“I don’t know if I can explain it logically, because it seems almost counterintuitive, but oftentimes when people come to Israel to bless the Jewish people, they receive a vision for other nations. Part of the reason, I think, is because of Israel’s calling to be a light to the nations. The other thing is that when Gentiles join in God’s heart for Israel, He then gives them a similar calling to be a light to the nations. I’ve seen this happen in discipleship programs, for example. People would come here with a very intent vision to bless the Jewish people, but end up receiving a call to other nations, sometimes even to Arab and Muslim nations.”
“Israel is almost like a launchpad to the rest of the world,” Kerem declares. “What happens here has an impact all over the world. What happens all over the world has an impact on what is going on here, as well. You could say that Israel is like a microcosm, ‘a blessing in the midst of the land’,” he summarizes, referencing Isaiah 19:24.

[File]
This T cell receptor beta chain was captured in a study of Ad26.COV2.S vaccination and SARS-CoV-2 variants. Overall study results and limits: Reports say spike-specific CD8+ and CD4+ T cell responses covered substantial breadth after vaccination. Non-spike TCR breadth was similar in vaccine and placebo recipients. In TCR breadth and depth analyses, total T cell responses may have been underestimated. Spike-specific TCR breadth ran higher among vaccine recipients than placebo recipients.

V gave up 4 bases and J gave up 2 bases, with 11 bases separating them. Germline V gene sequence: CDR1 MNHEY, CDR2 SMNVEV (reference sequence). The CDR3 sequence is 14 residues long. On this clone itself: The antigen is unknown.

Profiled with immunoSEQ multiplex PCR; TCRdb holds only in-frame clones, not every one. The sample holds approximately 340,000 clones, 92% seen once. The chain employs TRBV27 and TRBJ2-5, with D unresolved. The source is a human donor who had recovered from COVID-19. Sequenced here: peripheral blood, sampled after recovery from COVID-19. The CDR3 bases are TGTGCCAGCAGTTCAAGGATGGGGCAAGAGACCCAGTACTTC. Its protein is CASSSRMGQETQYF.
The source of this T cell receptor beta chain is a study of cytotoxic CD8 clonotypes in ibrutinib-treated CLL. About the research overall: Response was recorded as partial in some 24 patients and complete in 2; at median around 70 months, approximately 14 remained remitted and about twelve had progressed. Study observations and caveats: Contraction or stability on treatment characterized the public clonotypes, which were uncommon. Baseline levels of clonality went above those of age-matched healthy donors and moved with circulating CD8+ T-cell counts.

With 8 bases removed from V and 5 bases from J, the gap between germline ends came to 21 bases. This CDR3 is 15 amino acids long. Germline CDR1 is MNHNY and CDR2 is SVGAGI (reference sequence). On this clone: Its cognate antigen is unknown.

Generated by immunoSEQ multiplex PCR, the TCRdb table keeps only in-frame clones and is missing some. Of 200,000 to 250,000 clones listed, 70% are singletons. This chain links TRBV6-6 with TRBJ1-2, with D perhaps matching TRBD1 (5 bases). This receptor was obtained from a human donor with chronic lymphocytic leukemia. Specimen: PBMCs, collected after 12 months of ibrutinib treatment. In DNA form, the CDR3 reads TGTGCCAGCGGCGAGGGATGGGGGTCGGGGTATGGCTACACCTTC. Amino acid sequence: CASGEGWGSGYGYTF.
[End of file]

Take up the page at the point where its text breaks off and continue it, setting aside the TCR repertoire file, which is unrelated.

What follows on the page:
For many mission societies, Israel and the Jewish people are just like any other nation in the world. Oftentimes, Israel isn’t considered as having any special place in God’s plans anymore. Kerem recalls a particular gathering of leaders of the worldwide organization Youth with a Mission (YWAM) in Sinai for a retreat, in the 1990’s. As they sought the Lord, they realized that a number of the leaders were having problems with their eyesight. So they inquired of the Lord, “What are you saying to us?” He answered them: “You have been blind in one of your eyes to one of the main peoples in the Middle East. You have focused on the Muslim world but you have been blind to My people, the Jewish people.”